Stress and children

 

 

Stress is an inevitable part of our modern life and it is a myth that children are immune or in some way protected from stress. 

When adults are stressed, they turn to others for comfort, attend stress management seminars or simply try to work it off at the gym.  When children are stressed, they have fewer avenues they can turn to for relief and help. Sometimes their cries for help are misunderstood or ignored, but stressed children always need the help of adults who can help them cope.

The word ‘stress’ is from the Latin ‘stringere’ which means ‘to draw tightly or bind.’  In the physical sciences, the term is used to define a physical force which can modify the form of a system.  For example, a stick may bend when force is applied to it.  Stressors in human life are psychological and social forces in the form of events or situations that exert a distorting effect on a person’s equilibrium. 

Defined broadly, stress is an adverse event that causes a response from an individual.  In childhood, these events include: 

  • Parental divorce
  • Poor parent-child relationship
  • Poor teacher-child relationship
  • Frequent change of teachers
  • Homework overload
  • Lack of care and loving discipline
  • Death in the family
  • A new baby in the family
  • Failing a test
  • Struggling at school; having learning difficulties
  • Having to move from one classroom to the next during the school day
  • A birthday party
  • High expectations from family or school
  • Bullying and teasing
  • Rejection from the peer group
  • Intense competition with classmates

The physiological reaction to stress is known as the ‘fight’ or ‘flight’ response. This helps us survive in the face of an immediate threat to our safety.  But children find it difficult to fight or flee the difficulties they face.  They can’t recognise that they are under stress so they send out distress signals, including:

  • Anger
  • Fear
  • Confused behaviour, associated with loss of memory or lack of focus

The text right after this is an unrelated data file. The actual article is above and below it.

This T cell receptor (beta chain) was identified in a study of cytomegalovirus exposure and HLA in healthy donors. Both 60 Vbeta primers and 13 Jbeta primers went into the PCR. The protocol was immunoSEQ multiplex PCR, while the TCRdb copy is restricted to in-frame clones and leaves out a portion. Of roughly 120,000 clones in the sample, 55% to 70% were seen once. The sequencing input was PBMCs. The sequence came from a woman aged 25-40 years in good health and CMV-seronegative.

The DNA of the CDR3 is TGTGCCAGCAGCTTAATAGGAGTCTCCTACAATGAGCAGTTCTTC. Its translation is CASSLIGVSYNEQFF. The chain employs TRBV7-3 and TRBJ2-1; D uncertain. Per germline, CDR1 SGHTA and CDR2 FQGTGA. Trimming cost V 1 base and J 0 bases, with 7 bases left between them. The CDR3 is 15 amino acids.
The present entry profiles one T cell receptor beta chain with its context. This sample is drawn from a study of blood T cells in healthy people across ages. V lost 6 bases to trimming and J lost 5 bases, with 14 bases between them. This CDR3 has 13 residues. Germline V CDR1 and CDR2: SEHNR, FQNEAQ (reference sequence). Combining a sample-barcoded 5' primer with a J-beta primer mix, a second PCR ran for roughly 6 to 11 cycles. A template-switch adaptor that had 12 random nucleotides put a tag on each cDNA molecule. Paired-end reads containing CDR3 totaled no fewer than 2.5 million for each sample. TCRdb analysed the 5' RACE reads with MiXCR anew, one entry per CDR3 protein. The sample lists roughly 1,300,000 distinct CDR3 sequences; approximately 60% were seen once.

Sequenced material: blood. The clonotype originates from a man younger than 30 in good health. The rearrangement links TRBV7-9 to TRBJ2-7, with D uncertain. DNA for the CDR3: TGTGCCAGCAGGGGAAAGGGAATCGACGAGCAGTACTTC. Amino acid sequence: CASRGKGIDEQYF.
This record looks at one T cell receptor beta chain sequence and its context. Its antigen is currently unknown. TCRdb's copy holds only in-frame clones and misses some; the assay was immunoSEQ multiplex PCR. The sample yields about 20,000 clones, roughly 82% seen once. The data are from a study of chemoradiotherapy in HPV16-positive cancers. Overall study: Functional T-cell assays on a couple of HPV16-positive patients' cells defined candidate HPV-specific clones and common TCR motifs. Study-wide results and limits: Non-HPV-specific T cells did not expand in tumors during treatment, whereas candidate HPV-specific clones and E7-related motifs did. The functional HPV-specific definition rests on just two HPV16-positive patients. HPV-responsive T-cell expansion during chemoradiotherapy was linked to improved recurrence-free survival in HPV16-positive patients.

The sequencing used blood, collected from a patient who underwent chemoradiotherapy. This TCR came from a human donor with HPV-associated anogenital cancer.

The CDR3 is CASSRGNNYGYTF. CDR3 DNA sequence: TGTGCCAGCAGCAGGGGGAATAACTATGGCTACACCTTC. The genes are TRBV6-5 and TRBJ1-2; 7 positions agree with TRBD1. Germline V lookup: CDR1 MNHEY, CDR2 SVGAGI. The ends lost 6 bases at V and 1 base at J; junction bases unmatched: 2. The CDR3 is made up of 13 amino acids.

• Freezing – becoming quiet and withdraw
  • Thoughts of suicide

Stress related physical problems appear, such as headaches, tummy aches, asthma, forgetfulness, temper tantrums, fatigue, tearfulness, fearfulness, sleep difficulties and many others.  Continued stress impairs the immune system’s functioning so children’s immunity to disease and illnesses drops.  They pick up infections easily and become continually tired and lethargic, despite plenty of rest.

How can stressed children be helped? 

  • Recognise distress signals children send out
  • Realise distress signals can be misinterpreted and avoid labelling children wrongly
  • Remove the source of stress from children if possible
  • Be available to speak to the child about the stressor(s) and allow plenty of opportunity for the child to express fears, disquiets, anger
  • Reassure children that they are not naughty or stupid or bad to feel as they do
  • Help children re-learn or acquire new coping skills
  • Make sure the parent-child relationship is as positive as possible
  • Try to strengthen the teacher-child relationship
  • Help the child cultivate friendships in and out of school
  • Make sure the child has the chance to relax after school and have fun
  • Seek professional help if no improvement is seen

 

This article was sourced from the book ‘Help your child to cope’, written by Dr Cai Yiming and Dr Daniel Fung.

 

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